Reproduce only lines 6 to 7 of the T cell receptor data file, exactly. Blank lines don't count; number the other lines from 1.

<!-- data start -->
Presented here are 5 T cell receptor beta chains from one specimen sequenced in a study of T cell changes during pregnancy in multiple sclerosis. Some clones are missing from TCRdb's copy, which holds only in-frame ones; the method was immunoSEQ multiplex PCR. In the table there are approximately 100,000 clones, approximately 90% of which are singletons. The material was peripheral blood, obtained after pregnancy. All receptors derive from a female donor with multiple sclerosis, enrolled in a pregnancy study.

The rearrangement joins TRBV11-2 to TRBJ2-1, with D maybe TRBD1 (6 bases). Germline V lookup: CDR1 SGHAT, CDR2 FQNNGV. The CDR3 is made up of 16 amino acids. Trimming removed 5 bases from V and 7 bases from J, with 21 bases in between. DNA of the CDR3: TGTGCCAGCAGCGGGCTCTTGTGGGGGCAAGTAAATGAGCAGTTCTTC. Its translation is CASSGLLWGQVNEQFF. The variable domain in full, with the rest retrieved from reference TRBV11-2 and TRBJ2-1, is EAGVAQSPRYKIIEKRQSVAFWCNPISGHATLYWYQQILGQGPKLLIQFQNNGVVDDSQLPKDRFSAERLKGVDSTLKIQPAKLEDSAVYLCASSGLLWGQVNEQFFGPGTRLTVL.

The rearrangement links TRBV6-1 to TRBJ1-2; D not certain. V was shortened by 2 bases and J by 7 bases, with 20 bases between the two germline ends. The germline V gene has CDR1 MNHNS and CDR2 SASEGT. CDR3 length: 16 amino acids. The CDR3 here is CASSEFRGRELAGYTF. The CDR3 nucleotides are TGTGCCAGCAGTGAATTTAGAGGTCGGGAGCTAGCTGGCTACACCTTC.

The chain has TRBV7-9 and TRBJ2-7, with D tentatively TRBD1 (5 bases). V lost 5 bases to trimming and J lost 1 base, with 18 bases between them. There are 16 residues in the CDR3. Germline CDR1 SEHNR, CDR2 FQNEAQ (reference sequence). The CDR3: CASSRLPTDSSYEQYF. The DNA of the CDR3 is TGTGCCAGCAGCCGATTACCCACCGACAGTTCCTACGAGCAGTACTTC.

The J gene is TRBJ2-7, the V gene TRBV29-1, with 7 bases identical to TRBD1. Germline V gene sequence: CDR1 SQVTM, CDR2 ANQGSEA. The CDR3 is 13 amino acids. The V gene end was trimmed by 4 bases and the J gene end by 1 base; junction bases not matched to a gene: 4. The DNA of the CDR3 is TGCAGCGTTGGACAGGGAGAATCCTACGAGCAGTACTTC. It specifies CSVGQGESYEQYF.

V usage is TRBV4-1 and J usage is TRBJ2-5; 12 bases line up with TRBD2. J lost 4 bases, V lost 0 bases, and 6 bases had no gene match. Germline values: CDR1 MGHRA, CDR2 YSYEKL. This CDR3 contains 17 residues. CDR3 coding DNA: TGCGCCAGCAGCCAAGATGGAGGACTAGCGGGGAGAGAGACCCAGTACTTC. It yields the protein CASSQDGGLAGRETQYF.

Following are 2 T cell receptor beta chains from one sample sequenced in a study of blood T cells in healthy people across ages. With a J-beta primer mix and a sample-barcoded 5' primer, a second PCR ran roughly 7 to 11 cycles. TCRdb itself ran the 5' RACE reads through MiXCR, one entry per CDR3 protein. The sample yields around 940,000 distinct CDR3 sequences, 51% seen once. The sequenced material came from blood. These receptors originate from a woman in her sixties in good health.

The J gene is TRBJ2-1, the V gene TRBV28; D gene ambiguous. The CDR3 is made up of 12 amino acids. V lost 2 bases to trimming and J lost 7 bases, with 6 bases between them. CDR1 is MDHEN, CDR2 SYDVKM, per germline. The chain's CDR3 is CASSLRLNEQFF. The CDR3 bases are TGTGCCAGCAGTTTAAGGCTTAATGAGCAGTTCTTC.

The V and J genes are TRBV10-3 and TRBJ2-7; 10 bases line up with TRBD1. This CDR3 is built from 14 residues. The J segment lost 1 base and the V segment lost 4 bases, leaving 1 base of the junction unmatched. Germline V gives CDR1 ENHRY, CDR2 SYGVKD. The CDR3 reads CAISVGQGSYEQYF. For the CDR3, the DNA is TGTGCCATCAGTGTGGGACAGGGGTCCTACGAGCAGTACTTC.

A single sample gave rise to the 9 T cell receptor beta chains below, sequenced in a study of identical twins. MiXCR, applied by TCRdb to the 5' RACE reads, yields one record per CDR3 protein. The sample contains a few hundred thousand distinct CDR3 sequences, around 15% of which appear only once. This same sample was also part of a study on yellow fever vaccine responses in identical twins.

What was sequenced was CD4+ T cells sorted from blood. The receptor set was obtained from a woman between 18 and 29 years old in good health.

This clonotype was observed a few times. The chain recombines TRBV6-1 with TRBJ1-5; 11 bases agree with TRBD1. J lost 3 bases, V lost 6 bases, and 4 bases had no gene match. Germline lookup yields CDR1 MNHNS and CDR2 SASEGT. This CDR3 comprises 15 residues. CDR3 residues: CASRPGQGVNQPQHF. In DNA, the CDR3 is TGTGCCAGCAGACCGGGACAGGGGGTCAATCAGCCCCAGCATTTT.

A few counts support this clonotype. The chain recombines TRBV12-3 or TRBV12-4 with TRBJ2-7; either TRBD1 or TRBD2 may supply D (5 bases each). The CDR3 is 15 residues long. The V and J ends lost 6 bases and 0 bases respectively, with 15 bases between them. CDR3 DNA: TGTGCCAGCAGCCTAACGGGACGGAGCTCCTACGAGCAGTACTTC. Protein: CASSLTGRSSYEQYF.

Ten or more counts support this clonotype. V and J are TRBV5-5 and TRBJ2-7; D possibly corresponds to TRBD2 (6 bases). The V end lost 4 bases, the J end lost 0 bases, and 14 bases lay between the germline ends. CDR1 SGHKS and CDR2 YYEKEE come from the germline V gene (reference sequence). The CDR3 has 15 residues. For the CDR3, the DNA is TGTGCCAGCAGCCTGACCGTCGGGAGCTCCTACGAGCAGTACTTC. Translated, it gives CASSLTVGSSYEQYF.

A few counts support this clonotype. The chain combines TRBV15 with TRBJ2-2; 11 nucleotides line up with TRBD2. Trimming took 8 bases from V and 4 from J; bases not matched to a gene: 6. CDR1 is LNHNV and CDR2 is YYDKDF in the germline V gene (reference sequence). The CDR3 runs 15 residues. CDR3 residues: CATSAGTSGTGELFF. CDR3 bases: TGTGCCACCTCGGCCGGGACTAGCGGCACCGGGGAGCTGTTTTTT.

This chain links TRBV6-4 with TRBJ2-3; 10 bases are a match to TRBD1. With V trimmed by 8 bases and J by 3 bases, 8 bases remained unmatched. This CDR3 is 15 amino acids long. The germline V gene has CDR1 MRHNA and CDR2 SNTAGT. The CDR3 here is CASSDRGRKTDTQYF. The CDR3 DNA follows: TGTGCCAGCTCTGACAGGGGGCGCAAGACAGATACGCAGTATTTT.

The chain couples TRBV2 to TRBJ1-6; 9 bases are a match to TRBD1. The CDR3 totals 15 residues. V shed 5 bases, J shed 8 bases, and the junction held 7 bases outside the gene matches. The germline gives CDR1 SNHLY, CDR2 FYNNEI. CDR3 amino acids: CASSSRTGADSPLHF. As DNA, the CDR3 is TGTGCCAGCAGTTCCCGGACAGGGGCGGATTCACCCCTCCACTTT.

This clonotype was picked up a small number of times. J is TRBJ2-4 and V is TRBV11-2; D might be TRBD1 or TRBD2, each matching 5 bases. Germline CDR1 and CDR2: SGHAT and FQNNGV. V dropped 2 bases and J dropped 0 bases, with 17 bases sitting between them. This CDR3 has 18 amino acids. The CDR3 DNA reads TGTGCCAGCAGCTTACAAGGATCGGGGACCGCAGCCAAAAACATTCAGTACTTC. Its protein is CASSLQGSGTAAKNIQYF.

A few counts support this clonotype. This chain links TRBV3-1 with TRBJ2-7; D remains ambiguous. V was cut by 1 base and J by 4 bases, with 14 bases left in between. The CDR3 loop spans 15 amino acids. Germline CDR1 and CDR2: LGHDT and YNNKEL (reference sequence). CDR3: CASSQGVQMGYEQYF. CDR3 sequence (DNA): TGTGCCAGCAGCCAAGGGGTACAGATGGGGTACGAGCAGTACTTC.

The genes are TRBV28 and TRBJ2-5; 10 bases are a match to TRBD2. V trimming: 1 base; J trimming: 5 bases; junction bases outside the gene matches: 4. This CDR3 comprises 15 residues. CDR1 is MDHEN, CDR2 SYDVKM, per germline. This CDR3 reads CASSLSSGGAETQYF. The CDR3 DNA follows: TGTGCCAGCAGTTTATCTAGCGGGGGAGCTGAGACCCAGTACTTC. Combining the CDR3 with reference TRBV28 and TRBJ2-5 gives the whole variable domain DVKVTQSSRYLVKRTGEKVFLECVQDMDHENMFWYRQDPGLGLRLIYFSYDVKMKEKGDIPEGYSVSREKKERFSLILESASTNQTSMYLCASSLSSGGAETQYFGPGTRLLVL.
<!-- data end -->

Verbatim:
V usage is TRBV4-1 and J usage is TRBJ2-5; 12 bases line up with TRBD2. J lost 4 bases, V lost 0 bases, and 6 bases had no gene match. Germline values: CDR1 MGHRA, CDR2 YSYEKL. This CDR3 contains 17 residues. CDR3 coding DNA: TGCGCCAGCAGCCAAGATGGAGGACTAGCGGGGAGAGAGACCCAGTACTTC. It yields the protein CASSQDGGLAGRETQYF.

Following are 2 T cell receptor beta chains from one sample sequenced in a study of blood T cells in healthy people across ages. With a J-beta primer mix and a sample-barcoded 5' primer, a second PCR ran roughly 7 to 11 cycles. TCRdb itself ran the 5' RACE reads through MiXCR, one entry per CDR3 protein. The sample yields around 940,000 distinct CDR3 sequences, 51% seen once. The sequenced material came from blood. These receptors originate from a woman in her sixties in good health.